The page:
Saturday, September 01, 2007

This Is England

(Lindsay Anderson,
UK, 1981, 116 mins.)

My film may not be perfect—maybe it has too many ideas—but it is not drily intellectual. It presents to some extent a threat. It is subversive.
-- A director reflects

The general consensus about Lindsay Anderson's Britannia
is that it's the weakest link in the Mick Travis trilogy

that began with If... (1968) and O Lucky Man! (1973).

The first film, recent recipient of the Criterion treatment, following
a well received re-release, is considered the jewel in the crown. But despite the positive attention it's been attracting as of late, little mention has been made about Travis's other adventures.

I fell in love with If... and O Lucky Man right from the start,
and I'm grateful I got to experience both on the big screen
(I own the latter on video; I've now watched it twice).

They're very different movies, but both are, by turns, charming, hilarious, profane, and pissed-off. It's an odd combination that only a true original like Lindsay Anderson—with an assist from writer David Sherwin and actor Malcolm McDowell—could pull off.

I don't know if the first film's schoolboy in disgrace was based on McDowell, but the coffee salesman in O Lucky Man! was inspired by the itinerant life he led before his acting career took off—that's right, according to the DVD's informative interview, that means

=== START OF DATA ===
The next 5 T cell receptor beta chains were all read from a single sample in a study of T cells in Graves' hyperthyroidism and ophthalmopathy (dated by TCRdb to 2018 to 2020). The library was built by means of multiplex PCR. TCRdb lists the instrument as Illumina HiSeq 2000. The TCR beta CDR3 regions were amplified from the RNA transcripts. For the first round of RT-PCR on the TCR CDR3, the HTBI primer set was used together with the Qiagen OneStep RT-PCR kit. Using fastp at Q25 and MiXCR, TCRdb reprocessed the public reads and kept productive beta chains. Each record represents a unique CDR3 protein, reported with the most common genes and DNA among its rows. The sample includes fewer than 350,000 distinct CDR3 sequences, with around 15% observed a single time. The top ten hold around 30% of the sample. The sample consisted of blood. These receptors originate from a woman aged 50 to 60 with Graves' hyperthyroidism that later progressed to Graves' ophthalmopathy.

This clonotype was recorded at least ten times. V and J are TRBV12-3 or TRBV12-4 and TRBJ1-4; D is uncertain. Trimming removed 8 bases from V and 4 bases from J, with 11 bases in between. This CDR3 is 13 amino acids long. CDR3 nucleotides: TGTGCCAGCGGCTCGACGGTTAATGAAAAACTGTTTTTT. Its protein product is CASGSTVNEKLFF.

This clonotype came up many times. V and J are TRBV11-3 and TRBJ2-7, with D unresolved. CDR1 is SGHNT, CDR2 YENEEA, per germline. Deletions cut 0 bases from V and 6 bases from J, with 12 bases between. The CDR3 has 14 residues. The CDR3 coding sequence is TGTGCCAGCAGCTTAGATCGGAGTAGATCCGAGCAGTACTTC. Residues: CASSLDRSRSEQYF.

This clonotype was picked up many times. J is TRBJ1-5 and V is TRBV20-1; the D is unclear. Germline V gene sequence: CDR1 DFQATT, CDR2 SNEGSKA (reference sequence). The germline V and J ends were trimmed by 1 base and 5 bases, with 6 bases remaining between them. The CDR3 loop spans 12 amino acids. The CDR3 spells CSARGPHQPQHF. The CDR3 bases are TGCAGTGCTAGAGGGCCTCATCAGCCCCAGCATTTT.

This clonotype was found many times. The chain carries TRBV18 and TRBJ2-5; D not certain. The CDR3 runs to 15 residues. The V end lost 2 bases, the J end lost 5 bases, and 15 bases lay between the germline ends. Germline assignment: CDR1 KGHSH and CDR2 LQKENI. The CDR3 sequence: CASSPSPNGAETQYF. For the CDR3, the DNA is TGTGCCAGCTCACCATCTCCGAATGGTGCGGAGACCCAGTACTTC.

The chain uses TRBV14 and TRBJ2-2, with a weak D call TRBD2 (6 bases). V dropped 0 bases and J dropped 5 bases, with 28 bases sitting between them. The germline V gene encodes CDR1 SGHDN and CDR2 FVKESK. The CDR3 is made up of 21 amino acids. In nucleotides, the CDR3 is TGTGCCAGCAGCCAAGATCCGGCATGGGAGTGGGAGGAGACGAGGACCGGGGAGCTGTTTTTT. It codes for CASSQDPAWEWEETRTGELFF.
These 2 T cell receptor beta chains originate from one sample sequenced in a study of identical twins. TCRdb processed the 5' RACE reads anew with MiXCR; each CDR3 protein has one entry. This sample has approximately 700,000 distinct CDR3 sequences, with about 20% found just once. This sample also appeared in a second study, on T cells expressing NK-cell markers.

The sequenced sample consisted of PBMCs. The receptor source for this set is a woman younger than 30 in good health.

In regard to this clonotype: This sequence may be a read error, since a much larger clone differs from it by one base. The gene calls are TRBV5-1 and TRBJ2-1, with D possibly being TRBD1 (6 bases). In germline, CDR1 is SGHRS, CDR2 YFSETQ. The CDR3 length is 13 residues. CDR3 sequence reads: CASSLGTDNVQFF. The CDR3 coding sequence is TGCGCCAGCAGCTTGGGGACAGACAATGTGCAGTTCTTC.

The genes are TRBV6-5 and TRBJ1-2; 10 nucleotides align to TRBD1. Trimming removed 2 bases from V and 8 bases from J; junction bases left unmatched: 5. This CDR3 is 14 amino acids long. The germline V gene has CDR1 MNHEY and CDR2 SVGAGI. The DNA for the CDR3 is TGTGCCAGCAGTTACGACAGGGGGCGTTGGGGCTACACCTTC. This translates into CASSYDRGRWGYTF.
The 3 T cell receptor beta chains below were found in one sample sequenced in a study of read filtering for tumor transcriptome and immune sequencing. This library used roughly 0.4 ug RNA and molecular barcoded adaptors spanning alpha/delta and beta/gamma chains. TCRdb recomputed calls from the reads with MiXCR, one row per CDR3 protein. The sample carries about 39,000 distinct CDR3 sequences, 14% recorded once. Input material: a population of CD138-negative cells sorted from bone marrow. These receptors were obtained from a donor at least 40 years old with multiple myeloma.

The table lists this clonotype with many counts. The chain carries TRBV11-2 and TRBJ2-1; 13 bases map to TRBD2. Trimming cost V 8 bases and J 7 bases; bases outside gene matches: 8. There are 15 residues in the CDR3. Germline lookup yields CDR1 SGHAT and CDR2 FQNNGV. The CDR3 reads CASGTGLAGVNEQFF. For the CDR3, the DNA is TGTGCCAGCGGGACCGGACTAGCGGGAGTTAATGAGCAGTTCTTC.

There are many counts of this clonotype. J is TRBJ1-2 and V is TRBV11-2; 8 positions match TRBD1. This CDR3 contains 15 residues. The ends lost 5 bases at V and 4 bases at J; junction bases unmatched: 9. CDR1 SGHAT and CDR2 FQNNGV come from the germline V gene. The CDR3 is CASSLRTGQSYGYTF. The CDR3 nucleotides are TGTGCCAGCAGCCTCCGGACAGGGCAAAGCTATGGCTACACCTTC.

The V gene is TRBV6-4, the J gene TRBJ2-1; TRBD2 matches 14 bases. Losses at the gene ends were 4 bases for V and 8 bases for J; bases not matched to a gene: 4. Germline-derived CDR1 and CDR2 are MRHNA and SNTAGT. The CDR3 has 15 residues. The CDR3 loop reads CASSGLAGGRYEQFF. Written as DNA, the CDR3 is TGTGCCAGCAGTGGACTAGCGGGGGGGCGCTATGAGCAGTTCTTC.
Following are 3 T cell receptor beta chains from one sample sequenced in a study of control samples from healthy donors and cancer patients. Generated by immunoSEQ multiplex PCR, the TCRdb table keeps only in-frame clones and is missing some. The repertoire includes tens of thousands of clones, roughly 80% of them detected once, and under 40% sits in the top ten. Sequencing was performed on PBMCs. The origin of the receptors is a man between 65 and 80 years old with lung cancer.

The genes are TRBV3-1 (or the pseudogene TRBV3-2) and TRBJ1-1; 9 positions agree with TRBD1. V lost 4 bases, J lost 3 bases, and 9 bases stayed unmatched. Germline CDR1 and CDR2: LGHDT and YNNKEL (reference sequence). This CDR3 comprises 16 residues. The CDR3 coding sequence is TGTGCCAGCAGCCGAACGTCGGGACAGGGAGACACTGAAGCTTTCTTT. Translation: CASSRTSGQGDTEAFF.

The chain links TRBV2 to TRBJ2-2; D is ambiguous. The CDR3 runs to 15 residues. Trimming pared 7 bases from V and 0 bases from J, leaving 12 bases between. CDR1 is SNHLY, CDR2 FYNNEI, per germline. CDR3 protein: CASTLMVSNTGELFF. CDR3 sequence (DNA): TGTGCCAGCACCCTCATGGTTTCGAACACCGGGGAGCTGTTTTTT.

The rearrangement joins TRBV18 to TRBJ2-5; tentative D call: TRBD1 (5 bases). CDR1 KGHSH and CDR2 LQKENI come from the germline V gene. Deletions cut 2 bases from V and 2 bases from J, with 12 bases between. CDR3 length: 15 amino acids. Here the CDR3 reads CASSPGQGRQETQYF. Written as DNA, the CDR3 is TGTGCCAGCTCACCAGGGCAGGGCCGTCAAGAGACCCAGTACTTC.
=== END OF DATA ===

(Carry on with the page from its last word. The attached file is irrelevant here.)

18 months driving around rural England hawking beans. Brit-
annia Hospital
marks a return to a more fictional scenario.

In this effort, considered a failure at the time, Travis has become
a reporter. By the end, he is no more. I picked up a copy in hopes
I would be pleasantly surprised, but I wasn't. This over-the-top satire is worth a look, but it's not what I would call a keeper.

For one thing, it has little to do with its predecessors. For
another, McDowell isn't the star; he's just one supporting player
among many, including Joan Plowright and Mark Hamill.

Britannia Hospital may lack a star, but it doesn't lack a
subject—Britain's broken healthcare system (and by ex-
tension, the entire Thatcher-led, royalty-obsessed country).

For that reason, it reminded me more of Cold Lazarus, The
, or The Barbarian Invasions than If... or O Lucky Man!

So, I found the movie interesting, entertaining, and even mildly
amusing, but that third-act descent into bloody Frankenstein-

style horror was a bit much. Anderson lost me there.

Fortunately, it wasn't his final film. That honor went to the Oscar-
nominated Whales of August (1987), which met with a more receptive audience, and I look forward to catching up with it.

In the meantime, I intend to add If... to my collection—and look forward to 10/23 when O Lucky Man! finally hits DVD. And don't forget about Alan Price's accompanying soundtrack. It's a pip!

Smile while you're makin' it
Laugh while you're takin' it
Even though you're fakin' it
Nobody's gonna know...
-- Alan Price, "Poor People"

Endnote: I apologize if you thought this review was going to be about the new Shane Meadows film. As it happens, I really enjoyed the ska-saturated This is England, which is set around the same time as Britannia Hospital (the early-1980s). Don't miss it. Opens at Seattle's Varsity Theater on 9/7. Click here and here for previews. Anderson portrait from Empty Mirror Films. Quote at the top comes from the same interview (© Guy Byrne 2002).

1 comment:

Tupper Lake said...

I think this movie represents more about how the labor movement and the left are just as messed up as their so called class enemies.